Fit at Any Age

If Ponce de Leon were alive today he’d probably be in a laboratory studying mitochondria. Instead of searching the Americas for the fountain of youth, Dr. de Leon might be a physiologist examining the differences between the power plants of the cells in unfit, lethargic mice versus the ones in fit, active mice. So what would the good doctor find when he peered into his microscope? He’d see the cells of the unfit mice were what he expected in an older animal: full of mutations in the mitochondria, which many scientists think cause cells to break down over time (read age). So, what would the cells of the fit mice look like? That’s another story… Olga Kotelko is one of the world’s greatest athletes. She owns 23 track and field world records including a blazing 23.95 second 100 meter dash. During the world track and field championships this Canadian bettered her competition in the javelin throw by more than 20 feet. She also owns the 200-meter and 400-meter world records and her shot put and high jump marks are unmatched by anyone in the 91-year-old’s class.

Eleven years her junior, Lew Hollander visited Kona, Hawaii last October for the Ironman World Championships. This iconic race allows competitors 17 hours to swim 2.1 miles in the ocean, bike 112 miles through boiling temperatures and then, run a marathon (26.2 miles). Mr. Hollander finished in less than 17 hours…for the 20th time.

Ed Whitlock is the fastest age-graded marathoner in the world. Five years ago, at age 73, he ran a 2 hour and 45 minute marathon, which equates to a sub-2 hour and 4 minute marathon for a 20-year-old athlete. What’s his training secret? He runs every day around the local cemetery.

So, Dr. de Leon, what do these three wunderkinds (ha ha) have in common? Simon Melov and Mark Tarnopolsky have studied the impact exercise has on older mice at Canada’s McMaster University. They found mice which exercised at a moderate pace three times a week for 45 minutes maintained their levels of healthy mitochondria in their cells. In fact, not only were their muscle cells superior to the less active mice, but every other tissue, from the blood to the brain to the heart, were all healthier.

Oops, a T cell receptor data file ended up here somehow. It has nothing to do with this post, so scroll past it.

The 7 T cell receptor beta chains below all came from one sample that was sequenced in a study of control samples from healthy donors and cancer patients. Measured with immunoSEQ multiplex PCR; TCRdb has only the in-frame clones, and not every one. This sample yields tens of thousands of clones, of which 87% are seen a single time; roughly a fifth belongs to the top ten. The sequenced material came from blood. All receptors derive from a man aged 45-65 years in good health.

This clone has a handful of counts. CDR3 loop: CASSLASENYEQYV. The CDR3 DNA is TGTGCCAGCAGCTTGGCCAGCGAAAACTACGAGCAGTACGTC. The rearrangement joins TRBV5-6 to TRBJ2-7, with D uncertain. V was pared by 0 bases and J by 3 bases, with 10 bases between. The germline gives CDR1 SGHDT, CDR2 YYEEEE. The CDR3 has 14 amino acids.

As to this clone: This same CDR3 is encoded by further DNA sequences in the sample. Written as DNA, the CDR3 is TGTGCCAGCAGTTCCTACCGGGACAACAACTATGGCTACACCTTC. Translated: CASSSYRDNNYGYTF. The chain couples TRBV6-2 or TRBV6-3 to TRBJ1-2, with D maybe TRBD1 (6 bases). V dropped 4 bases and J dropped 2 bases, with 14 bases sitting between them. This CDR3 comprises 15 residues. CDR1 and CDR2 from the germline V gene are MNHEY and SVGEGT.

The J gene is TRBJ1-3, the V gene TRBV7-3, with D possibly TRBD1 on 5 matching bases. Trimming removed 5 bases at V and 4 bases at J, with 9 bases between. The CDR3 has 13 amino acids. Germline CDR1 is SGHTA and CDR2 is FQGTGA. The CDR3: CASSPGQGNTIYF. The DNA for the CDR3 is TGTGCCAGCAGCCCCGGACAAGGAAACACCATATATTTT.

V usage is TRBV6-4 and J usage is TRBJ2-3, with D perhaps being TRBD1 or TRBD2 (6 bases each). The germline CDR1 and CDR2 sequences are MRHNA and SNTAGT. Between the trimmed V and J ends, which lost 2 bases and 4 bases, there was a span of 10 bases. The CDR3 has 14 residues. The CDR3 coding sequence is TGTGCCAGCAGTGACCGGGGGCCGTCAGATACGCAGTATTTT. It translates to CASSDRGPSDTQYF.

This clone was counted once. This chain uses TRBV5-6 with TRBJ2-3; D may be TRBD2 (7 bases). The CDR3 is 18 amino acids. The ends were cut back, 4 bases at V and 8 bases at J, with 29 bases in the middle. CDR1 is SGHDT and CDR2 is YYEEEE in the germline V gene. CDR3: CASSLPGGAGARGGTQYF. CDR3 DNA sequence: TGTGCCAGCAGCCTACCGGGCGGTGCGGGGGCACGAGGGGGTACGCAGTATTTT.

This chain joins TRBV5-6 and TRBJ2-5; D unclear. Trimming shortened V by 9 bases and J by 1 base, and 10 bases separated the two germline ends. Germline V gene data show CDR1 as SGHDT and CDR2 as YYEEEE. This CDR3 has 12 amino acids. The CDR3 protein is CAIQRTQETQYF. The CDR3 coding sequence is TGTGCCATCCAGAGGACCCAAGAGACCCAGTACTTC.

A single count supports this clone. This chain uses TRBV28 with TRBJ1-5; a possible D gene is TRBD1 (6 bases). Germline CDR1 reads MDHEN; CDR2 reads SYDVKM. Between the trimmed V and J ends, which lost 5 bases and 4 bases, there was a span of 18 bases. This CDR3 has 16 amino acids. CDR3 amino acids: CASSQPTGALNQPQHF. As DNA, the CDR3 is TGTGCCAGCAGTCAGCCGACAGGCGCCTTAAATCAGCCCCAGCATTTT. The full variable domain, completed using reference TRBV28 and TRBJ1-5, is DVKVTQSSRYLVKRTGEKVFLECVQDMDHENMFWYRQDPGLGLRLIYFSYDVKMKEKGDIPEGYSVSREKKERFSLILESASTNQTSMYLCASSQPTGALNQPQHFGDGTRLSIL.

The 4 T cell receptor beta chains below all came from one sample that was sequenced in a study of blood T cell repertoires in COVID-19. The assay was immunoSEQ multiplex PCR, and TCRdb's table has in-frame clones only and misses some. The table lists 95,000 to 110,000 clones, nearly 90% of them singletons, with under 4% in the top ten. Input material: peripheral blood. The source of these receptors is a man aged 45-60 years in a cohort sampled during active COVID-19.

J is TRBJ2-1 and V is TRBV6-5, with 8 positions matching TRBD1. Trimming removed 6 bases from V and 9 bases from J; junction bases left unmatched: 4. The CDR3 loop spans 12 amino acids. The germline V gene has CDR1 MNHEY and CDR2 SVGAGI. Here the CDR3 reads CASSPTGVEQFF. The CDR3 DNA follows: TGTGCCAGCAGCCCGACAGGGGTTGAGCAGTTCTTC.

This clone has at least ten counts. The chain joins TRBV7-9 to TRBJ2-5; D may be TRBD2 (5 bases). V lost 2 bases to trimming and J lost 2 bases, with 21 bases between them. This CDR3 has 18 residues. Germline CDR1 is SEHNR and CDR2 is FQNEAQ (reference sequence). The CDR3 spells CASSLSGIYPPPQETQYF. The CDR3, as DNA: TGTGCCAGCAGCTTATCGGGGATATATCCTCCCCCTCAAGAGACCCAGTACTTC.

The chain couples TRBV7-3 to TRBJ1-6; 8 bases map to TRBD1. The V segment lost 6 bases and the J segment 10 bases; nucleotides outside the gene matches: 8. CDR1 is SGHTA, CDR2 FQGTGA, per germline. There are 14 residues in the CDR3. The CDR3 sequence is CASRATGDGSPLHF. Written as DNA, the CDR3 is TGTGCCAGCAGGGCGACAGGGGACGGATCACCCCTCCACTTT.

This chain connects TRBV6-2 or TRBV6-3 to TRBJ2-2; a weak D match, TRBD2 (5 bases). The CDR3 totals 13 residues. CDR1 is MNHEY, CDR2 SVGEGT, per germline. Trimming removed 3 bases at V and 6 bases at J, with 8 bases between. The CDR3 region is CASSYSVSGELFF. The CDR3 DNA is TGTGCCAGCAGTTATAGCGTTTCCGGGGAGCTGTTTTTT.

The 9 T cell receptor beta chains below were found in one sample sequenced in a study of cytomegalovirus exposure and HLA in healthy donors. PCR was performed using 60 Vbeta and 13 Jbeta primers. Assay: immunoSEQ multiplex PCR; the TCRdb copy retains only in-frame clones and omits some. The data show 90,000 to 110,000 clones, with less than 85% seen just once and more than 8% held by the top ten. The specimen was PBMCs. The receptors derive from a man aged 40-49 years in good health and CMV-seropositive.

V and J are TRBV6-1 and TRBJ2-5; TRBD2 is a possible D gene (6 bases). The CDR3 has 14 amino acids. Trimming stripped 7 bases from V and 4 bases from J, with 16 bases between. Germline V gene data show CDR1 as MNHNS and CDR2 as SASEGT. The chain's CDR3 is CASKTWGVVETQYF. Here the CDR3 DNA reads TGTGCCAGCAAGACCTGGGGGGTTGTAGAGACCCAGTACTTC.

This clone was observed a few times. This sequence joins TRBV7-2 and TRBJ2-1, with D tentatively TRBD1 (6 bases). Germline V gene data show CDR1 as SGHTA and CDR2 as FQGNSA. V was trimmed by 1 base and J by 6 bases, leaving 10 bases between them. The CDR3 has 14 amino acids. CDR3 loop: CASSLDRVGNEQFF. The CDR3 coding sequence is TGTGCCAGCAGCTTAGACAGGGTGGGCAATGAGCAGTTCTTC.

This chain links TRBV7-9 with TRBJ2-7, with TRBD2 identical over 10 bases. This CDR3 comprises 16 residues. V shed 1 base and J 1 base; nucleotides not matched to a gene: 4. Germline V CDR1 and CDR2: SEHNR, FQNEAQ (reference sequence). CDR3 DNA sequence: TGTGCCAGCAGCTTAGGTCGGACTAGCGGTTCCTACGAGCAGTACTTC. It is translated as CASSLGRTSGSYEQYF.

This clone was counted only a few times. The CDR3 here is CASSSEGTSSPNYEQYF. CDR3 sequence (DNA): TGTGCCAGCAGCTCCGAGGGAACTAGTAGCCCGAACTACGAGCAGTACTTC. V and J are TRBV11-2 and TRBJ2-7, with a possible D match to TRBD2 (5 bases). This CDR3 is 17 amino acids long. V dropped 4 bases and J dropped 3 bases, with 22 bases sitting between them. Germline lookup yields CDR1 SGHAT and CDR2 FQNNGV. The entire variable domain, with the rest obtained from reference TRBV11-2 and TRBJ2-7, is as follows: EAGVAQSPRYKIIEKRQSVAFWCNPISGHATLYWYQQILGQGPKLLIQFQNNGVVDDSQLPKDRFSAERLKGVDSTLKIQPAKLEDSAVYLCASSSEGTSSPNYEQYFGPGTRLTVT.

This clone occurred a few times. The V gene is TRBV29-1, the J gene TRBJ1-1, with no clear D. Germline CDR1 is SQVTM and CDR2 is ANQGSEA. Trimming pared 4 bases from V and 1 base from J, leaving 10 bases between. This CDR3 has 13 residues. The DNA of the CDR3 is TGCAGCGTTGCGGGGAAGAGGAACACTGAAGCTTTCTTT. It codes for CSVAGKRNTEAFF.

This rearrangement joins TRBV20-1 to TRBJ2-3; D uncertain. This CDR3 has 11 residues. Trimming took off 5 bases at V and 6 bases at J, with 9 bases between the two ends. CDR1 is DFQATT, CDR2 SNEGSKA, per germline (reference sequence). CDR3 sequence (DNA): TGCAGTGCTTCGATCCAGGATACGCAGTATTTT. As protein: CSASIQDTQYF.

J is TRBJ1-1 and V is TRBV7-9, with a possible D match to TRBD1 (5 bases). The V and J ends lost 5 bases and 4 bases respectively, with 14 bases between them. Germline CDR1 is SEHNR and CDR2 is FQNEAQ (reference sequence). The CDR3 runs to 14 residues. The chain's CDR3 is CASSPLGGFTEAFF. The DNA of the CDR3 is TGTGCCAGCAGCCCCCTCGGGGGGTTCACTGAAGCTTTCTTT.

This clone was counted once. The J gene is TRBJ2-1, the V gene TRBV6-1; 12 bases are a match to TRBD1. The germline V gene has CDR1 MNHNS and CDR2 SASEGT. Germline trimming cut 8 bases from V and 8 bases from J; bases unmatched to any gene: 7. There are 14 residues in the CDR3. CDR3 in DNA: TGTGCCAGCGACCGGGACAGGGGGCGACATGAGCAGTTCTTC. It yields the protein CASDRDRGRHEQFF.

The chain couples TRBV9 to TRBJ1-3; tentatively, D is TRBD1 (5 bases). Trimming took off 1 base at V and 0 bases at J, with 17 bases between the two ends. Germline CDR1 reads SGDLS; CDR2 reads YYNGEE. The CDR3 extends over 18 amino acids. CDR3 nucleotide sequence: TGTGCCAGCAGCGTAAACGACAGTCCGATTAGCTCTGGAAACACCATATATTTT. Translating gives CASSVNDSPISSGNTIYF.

Other researchers suggest more intense exercise may deliver even better results. Two recent studies involving middle-aged runners suggest years and years of running have protected them at the chromosomal level. That is, exercise may stimulate the production of telomerase, an enzyme that maintains chromosomal health when genes divide. This may explain why older athletes are not only more fit, but also less likely to suffer from age-related illness.

Obviously exercise delivers big results for mice, but how much exercise is enough for us? The best answer is consistency. Mr. Whitlock runs every day. He may be much slower than he was, but he stills does it every day. Ms. Kotelko trains consistently even when she’s not competing (three times a week for up to three hours of planks, pushups, presses and squats), but doesn’t push quite as hard as she once did.

Mr. Hollander suggests passion is also important. “I’m not done yet!  I’m only 80 years old now, I gotta hope I have a future,” he says. “You gotta keep the carrot dangled in front of the donkey…It’s an evolution.  Every day it’s just like getting through the Western States (ultramarathon). It’s one step after another, you know, and you just keep going.  And that’s what life is.”

Read moreabout 80-year-old Ironman, Lew Hollander. 

Read the New York Times Magazine articleabout Olga Kotelko.

Learn moreabout Ed Whitlock.